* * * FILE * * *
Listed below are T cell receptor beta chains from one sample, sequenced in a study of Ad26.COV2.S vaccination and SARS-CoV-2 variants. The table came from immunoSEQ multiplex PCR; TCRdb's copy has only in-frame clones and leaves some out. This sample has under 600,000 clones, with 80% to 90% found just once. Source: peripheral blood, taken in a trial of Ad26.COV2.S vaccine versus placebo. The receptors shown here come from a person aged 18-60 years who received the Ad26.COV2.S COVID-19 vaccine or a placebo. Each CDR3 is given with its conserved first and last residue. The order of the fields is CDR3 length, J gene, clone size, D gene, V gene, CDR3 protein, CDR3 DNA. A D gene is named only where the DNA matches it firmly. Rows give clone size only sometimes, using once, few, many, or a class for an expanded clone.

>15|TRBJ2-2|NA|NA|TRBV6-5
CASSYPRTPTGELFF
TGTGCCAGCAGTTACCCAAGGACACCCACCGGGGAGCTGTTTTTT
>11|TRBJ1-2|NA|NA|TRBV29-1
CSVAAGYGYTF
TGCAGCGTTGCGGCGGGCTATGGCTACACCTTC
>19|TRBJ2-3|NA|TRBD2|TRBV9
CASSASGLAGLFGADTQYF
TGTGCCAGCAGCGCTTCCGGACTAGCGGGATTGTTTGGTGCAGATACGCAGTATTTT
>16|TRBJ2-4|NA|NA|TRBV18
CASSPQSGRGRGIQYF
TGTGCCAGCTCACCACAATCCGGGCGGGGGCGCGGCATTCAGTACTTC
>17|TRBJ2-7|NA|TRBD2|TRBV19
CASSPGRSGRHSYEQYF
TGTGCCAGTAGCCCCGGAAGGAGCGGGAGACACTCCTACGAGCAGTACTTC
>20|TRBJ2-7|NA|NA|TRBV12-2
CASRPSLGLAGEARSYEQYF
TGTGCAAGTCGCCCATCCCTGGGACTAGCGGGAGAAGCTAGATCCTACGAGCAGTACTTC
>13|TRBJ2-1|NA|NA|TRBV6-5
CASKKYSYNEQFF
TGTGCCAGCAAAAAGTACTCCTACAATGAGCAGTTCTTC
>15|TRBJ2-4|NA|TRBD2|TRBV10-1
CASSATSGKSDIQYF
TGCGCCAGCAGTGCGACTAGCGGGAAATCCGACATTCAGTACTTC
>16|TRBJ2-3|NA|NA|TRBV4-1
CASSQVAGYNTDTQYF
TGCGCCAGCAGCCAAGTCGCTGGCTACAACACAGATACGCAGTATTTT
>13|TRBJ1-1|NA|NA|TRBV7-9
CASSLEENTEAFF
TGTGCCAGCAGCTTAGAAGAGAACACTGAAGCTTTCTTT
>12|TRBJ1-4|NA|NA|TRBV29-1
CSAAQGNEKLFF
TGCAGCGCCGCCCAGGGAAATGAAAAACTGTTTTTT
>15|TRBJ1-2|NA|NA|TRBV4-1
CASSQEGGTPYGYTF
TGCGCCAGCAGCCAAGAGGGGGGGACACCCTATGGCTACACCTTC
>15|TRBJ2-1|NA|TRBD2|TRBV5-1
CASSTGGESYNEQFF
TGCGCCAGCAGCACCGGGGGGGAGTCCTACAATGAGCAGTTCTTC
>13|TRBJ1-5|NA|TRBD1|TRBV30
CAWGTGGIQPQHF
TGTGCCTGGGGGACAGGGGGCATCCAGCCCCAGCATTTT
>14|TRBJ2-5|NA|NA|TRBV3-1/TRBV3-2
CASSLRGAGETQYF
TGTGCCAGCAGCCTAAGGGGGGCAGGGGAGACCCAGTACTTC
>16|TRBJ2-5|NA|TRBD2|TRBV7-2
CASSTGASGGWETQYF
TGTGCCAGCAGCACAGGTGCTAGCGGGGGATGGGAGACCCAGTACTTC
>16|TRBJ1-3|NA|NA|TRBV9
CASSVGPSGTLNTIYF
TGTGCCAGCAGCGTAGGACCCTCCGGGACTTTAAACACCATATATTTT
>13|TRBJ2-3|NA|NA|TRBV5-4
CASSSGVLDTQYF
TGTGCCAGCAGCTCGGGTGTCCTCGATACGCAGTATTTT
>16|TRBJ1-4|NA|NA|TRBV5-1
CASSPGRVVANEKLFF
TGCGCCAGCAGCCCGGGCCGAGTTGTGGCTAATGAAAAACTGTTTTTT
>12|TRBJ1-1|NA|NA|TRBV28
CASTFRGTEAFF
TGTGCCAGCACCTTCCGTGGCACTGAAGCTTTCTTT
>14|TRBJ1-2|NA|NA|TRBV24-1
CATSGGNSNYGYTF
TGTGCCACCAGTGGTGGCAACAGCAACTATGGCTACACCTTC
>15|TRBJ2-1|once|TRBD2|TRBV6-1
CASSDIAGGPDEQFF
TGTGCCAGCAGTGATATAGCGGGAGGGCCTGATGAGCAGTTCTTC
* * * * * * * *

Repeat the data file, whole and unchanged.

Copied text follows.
Listed below are T cell receptor beta chains from one sample, sequenced in a study of Ad26.COV2.S vaccination and SARS-CoV-2 variants. The table came from immunoSEQ multiplex PCR; TCRdb's copy has only in-frame clones and leaves some out. This sample has under 600,000 clones, with 80% to 90% found just once. Source: peripheral blood, taken in a trial of Ad26.COV2.S vaccine versus placebo. The receptors shown here come from a person aged 18-60 years who received the Ad26.COV2.S COVID-19 vaccine or a placebo. Each CDR3 is given with its conserved first and last residue. The order of the fields is CDR3 length, J gene, clone size, D gene, V gene, CDR3 protein, CDR3 DNA. A D gene is named only where the DNA matches it firmly. Rows give clone size only sometimes, using once, few, many, or a class for an expanded clone.

>15|TRBJ2-2|NA|NA|TRBV6-5
CASSYPRTPTGELFF
TGTGCCAGCAGTTACCCAAGGACACCCACCGGGGAGCTGTTTTTT
>11|TRBJ1-2|NA|NA|TRBV29-1
CSVAAGYGYTF
TGCAGCGTTGCGGCGGGCTATGGCTACACCTTC
>19|TRBJ2-3|NA|TRBD2|TRBV9
CASSASGLAGLFGADTQYF
TGTGCCAGCAGCGCTTCCGGACTAGCGGGATTGTTTGGTGCAGATACGCAGTATTTT
>16|TRBJ2-4|NA|NA|TRBV18
CASSPQSGRGRGIQYF
TGTGCCAGCTCACCACAATCCGGGCGGGGGCGCGGCATTCAGTACTTC
>17|TRBJ2-7|NA|TRBD2|TRBV19
CASSPGRSGRHSYEQYF
TGTGCCAGTAGCCCCGGAAGGAGCGGGAGACACTCCTACGAGCAGTACTTC
>20|TRBJ2-7|NA|NA|TRBV12-2
CASRPSLGLAGEARSYEQYF
TGTGCAAGTCGCCCATCCCTGGGACTAGCGGGAGAAGCTAGATCCTACGAGCAGTACTTC
>13|TRBJ2-1|NA|NA|TRBV6-5
CASKKYSYNEQFF
TGTGCCAGCAAAAAGTACTCCTACAATGAGCAGTTCTTC
>15|TRBJ2-4|NA|TRBD2|TRBV10-1
CASSATSGKSDIQYF
TGCGCCAGCAGTGCGACTAGCGGGAAATCCGACATTCAGTACTTC
>16|TRBJ2-3|NA|NA|TRBV4-1
CASSQVAGYNTDTQYF
TGCGCCAGCAGCCAAGTCGCTGGCTACAACACAGATACGCAGTATTTT
>13|TRBJ1-1|NA|NA|TRBV7-9
CASSLEENTEAFF
TGTGCCAGCAGCTTAGAAGAGAACACTGAAGCTTTCTTT
>12|TRBJ1-4|NA|NA|TRBV29-1
CSAAQGNEKLFF
TGCAGCGCCGCCCAGGGAAATGAAAAACTGTTTTTT
>15|TRBJ1-2|NA|NA|TRBV4-1
CASSQEGGTPYGYTF
TGCGCCAGCAGCCAAGAGGGGGGGACACCCTATGGCTACACCTTC
>15|TRBJ2-1|NA|TRBD2|TRBV5-1
CASSTGGESYNEQFF
TGCGCCAGCAGCACCGGGGGGGAGTCCTACAATGAGCAGTTCTTC
>13|TRBJ1-5|NA|TRBD1|TRBV30
CAWGTGGIQPQHF
TGTGCCTGGGGGACAGGGGGCATCCAGCCCCAGCATTTT
>14|TRBJ2-5|NA|NA|TRBV3-1/TRBV3-2
CASSLRGAGETQYF
TGTGCCAGCAGCCTAAGGGGGGCAGGGGAGACCCAGTACTTC
>16|TRBJ2-5|NA|TRBD2|TRBV7-2
CASSTGASGGWETQYF
TGTGCCAGCAGCACAGGTGCTAGCGGGGGATGGGAGACCCAGTACTTC
>16|TRBJ1-3|NA|NA|TRBV9
CASSVGPSGTLNTIYF
TGTGCCAGCAGCGTAGGACCCTCCGGGACTTTAAACACCATATATTTT
>13|TRBJ2-3|NA|NA|TRBV5-4
CASSSGVLDTQYF
TGTGCCAGCAGCTCGGGTGTCCTCGATACGCAGTATTTT
>16|TRBJ1-4|NA|NA|TRBV5-1
CASSPGRVVANEKLFF
TGCGCCAGCAGCCCGGGCCGAGTTGTGGCTAATGAAAAACTGTTTTTT
>12|TRBJ1-1|NA|NA|TRBV28
CASTFRGTEAFF
TGTGCCAGCACCTTCCGTGGCACTGAAGCTTTCTTT
>14|TRBJ1-2|NA|NA|TRBV24-1
CATSGGNSNYGYTF
TGTGCCACCAGTGGTGGCAACAGCAACTATGGCTACACCTTC
>15|TRBJ2-1|once|TRBD2|TRBV6-1
CASSDIAGGPDEQFF
TGTGCCAGCAGTGATATAGCGGGAGGGCCTGATGAGCAGTTCTTC